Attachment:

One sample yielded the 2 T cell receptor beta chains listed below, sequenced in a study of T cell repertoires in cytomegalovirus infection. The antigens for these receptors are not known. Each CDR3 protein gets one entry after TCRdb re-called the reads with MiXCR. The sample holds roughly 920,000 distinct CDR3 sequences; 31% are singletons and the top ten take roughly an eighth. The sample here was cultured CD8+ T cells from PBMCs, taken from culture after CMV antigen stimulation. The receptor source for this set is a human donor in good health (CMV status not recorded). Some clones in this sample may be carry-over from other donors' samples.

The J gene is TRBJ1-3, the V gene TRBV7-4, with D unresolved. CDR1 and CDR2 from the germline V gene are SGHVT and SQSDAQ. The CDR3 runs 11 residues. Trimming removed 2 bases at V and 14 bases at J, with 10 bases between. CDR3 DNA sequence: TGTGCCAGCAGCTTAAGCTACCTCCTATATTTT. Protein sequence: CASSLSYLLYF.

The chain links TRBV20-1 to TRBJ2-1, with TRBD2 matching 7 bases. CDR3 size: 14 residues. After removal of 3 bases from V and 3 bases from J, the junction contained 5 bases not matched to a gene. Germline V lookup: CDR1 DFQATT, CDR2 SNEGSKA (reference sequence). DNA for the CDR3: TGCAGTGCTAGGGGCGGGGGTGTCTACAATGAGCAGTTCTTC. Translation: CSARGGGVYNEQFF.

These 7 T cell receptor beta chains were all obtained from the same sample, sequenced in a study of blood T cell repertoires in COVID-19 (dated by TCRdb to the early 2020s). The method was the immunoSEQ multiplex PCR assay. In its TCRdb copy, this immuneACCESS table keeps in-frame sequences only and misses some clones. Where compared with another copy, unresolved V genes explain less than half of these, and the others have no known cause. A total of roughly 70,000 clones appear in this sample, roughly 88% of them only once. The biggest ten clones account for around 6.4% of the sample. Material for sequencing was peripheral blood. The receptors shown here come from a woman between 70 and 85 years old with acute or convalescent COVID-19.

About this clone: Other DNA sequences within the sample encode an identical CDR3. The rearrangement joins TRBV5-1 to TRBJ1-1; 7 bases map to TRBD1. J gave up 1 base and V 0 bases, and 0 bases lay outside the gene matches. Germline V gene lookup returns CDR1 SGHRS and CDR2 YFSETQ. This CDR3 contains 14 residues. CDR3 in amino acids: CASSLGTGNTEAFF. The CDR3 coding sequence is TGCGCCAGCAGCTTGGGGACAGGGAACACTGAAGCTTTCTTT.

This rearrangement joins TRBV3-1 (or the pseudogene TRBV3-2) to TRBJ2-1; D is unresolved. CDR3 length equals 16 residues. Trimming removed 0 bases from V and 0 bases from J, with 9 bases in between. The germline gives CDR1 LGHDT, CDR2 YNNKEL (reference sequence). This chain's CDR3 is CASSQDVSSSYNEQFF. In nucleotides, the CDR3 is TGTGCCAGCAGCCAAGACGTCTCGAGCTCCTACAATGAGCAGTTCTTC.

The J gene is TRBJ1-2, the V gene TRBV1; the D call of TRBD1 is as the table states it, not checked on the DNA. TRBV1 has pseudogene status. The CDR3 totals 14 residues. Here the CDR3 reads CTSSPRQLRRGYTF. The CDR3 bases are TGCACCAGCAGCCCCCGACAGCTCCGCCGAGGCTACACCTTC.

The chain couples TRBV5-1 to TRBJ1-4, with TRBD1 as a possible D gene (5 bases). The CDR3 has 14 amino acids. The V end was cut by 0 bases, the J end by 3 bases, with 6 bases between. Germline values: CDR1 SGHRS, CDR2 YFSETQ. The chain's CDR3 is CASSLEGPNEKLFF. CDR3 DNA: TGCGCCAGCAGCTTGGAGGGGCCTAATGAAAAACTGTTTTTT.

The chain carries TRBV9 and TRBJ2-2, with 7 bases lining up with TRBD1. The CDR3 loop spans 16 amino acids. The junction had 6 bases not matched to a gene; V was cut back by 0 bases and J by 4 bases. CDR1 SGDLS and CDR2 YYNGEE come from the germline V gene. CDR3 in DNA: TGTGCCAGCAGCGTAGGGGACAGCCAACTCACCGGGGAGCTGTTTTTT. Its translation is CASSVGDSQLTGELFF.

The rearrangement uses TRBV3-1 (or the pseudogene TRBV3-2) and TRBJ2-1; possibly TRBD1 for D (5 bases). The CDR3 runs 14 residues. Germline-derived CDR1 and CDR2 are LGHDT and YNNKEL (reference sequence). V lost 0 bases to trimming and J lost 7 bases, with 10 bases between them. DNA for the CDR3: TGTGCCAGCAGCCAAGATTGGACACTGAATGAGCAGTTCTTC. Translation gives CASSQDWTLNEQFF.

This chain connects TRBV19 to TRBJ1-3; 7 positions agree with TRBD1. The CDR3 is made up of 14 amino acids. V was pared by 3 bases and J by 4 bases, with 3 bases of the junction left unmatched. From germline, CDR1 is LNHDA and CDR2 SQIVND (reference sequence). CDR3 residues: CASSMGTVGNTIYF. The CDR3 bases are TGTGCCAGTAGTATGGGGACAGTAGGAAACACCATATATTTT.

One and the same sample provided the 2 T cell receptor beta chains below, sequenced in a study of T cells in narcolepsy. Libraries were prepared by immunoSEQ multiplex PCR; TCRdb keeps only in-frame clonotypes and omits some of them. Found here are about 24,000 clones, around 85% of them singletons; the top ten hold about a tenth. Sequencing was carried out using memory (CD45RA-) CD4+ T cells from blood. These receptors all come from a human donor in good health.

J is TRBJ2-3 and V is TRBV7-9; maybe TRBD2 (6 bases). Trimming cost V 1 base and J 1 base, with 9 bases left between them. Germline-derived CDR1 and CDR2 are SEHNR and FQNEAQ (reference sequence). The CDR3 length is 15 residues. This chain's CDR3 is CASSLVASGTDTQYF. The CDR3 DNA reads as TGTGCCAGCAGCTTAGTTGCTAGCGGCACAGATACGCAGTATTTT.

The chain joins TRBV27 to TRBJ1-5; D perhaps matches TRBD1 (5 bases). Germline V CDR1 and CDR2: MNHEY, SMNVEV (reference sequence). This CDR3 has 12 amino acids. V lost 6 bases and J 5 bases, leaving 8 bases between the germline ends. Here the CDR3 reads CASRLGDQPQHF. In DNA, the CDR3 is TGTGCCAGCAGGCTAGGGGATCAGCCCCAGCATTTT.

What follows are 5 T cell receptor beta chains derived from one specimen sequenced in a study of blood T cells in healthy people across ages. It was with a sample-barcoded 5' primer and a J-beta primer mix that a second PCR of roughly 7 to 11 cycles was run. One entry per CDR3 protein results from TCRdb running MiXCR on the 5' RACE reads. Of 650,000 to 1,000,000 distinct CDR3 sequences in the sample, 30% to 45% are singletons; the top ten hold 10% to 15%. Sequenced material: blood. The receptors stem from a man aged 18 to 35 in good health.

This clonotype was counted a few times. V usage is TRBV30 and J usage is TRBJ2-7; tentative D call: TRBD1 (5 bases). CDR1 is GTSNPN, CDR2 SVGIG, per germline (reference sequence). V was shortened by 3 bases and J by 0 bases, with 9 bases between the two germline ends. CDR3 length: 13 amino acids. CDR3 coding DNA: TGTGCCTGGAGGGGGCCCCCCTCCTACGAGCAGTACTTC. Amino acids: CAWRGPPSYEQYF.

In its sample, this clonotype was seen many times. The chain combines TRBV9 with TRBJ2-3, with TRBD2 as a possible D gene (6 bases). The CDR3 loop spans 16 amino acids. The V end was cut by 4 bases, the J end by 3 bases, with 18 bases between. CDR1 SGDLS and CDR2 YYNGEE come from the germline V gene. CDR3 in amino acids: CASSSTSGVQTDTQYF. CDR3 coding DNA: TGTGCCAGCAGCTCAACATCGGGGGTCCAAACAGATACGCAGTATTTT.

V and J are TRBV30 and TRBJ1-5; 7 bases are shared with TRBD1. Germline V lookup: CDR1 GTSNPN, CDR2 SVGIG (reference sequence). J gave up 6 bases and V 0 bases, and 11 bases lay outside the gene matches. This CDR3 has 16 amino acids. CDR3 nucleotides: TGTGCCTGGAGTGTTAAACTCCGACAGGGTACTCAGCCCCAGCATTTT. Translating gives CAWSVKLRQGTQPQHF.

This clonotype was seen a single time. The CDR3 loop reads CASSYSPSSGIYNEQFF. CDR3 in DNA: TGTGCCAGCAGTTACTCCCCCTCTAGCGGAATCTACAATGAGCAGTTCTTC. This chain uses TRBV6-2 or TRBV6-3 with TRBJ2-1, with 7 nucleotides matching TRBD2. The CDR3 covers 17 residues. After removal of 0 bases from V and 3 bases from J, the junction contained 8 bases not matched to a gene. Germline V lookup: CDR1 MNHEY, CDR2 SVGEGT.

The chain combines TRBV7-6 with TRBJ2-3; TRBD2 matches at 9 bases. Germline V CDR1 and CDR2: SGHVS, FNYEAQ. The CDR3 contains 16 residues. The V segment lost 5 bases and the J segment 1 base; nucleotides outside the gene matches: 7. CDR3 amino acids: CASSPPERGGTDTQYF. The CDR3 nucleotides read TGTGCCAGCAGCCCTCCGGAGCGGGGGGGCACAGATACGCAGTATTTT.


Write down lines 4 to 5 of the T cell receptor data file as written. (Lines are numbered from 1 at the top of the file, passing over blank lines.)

These 7 T cell receptor beta chains were all obtained from the same sample, sequenced in a study of blood T cell repertoires in COVID-19 (dated by TCRdb to the early 2020s). The method was the immunoSEQ multiplex PCR assay. In its TCRdb copy, this immuneACCESS table keeps in-frame sequences only and misses some clones. Where compared with another copy, unresolved V genes explain less than half of these, and the others have no known cause. A total of roughly 70,000 clones appear in this sample, roughly 88% of them only once. The biggest ten clones account for around 6.4% of the sample. Material for sequencing was peripheral blood. The receptors shown here come from a woman between 70 and 85 years old with acute or convalescent COVID-19.

About this clone: Other DNA sequences within the sample encode an identical CDR3. The rearrangement joins TRBV5-1 to TRBJ1-1; 7 bases map to TRBD1. J gave up 1 base and V 0 bases, and 0 bases lay outside the gene matches. Germline V gene lookup returns CDR1 SGHRS and CDR2 YFSETQ. This CDR3 contains 14 residues. CDR3 in amino acids: CASSLGTGNTEAFF. The CDR3 coding sequence is TGCGCCAGCAGCTTGGGGACAGGGAACACTGAAGCTTTCTTT.